Wednesday, December 29, 2010

Running robot

Ryuma Niiyama has developed a prototype for a robot that displays almost human-like athletic abilities. It's physiology is based on the elasticity of combining rigid bones with flexible tendon-like elements and air muscles as actuators. The result is a crude but already convincing early version of a robot that can run like a human.

Monday, December 20, 2010

Transformable train seats

Frequent train travelers will know that the demand of chairs varies highly on the time of day. Here's a concept that pictures train seats being available to be pulled out of the ceiling of the train. The seating is cleverly designed to be flat when packed up, and to bulge out into the shape of a seat when pulled down. I think this is a good idea, but I do think it will lead to situations where it will be socially unacceptable to pull down a seat for yourself when it's very crowded. Maybe this could be implementable as the cheapest and least comfortable way of travelling, but I'm afraid railway companies will not want to make things any cheaper.

Sunday, December 19, 2010

Ball shaped vacuum cleaner

This is a ball shaped vacuum cleaner. As it rolls autonomously across the floor, it sucks up dirt through the various small holes in its biologically looking outer shell. For cleaning, the ball can be opened by splitting it in half.

Of course, a ball shape would maybe not be the optimal shape for a vacuum cleaner, since it can't reach a lot of places, unlike a Roomba that is designed to simply perform its function as optimally as possible. Here we end up venturing into the realm of debating the 'form follows function' paradigm. My answer is always that function is an ambiguous term, and that we need to expand the definition if we are still thinking in terms of merely objective aspects like materials and energy. We are undergoing a shift towards including the subjective experience and its influence on our consciousness of a product, and this should be incorporated under 'function' as well. The quality of a product should be measured by how much it makes us happy on the long term.

But back to the vacuum cleaner.

Does a Roomba really make us happy? Sure it does the job pretty well - though I don't have one myself - but other than that it's a pretty 'inhuman' looking device. It scares babies and pets with its unnatural movements, so many people dress it up like a frog or a beetle or what not. A sphere, however less suited for the one particular task, is more friendly and inviting. If well designed, you could create an interaction where the device can act completely autonomously, but also is available for interaction with humans, who might want to roll it across the floor, or play games with it. And as a side-effect of this process the floor will get cleaned as well. This way products can become social actors and really connect to our human consciousness, other than taking up the social role of a slave, hiding in the background of our attention.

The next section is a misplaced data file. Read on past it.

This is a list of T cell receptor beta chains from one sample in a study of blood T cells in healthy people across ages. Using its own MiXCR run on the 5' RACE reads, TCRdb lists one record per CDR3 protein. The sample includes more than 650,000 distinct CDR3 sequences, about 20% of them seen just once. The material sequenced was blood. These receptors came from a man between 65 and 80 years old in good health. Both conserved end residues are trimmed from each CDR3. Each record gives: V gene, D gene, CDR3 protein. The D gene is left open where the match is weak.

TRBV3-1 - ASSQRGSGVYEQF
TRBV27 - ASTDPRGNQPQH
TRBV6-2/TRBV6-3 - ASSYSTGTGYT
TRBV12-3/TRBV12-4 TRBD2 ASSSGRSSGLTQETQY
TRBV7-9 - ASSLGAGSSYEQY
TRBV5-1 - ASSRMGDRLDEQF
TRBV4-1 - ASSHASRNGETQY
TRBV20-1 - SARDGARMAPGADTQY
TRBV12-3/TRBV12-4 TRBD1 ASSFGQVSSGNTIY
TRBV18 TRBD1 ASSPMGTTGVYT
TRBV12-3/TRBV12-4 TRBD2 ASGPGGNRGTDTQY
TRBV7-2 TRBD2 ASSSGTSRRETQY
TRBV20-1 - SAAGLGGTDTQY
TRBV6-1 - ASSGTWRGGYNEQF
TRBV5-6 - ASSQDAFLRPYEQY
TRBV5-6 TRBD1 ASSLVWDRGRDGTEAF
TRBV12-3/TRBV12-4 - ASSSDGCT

Expanding our thinking to go beyond engineering objectivism and optimizing the efficiency of a product for one task through analytical thinking can be done by complementing it with human, social, holistic thinking. A technology-based world where everything is clean and efficient does not mean anything to the holistic mind. It will still seek pleasure, emotional development, insights into the self, and development of consciousness. If products hide in the background merely doing tasks, people will only have people to connect to on this plane. And I think technologies such as playful vacuum cleaners can play an enormous role here too.

Sunday, November 21, 2010

New materials for industrial designers

These days we see a lot of searching by designers and artists for new materials that better fit the global mindset of today. Many of these materials though are only applicable for a small set of products, need a laborious production process, or are simply too expensive to make it to the mass-markets. And thus most of our products are still made of the conventional materials, with especially plastic being the material that we will want to replace soon. So what materials have real potential to become wide-spread in consumer products of the near future? I created a small collection of such materials, and put them in a document which you can download here.

Here is my personal top 5 of favorite materials:

1. Liquid wood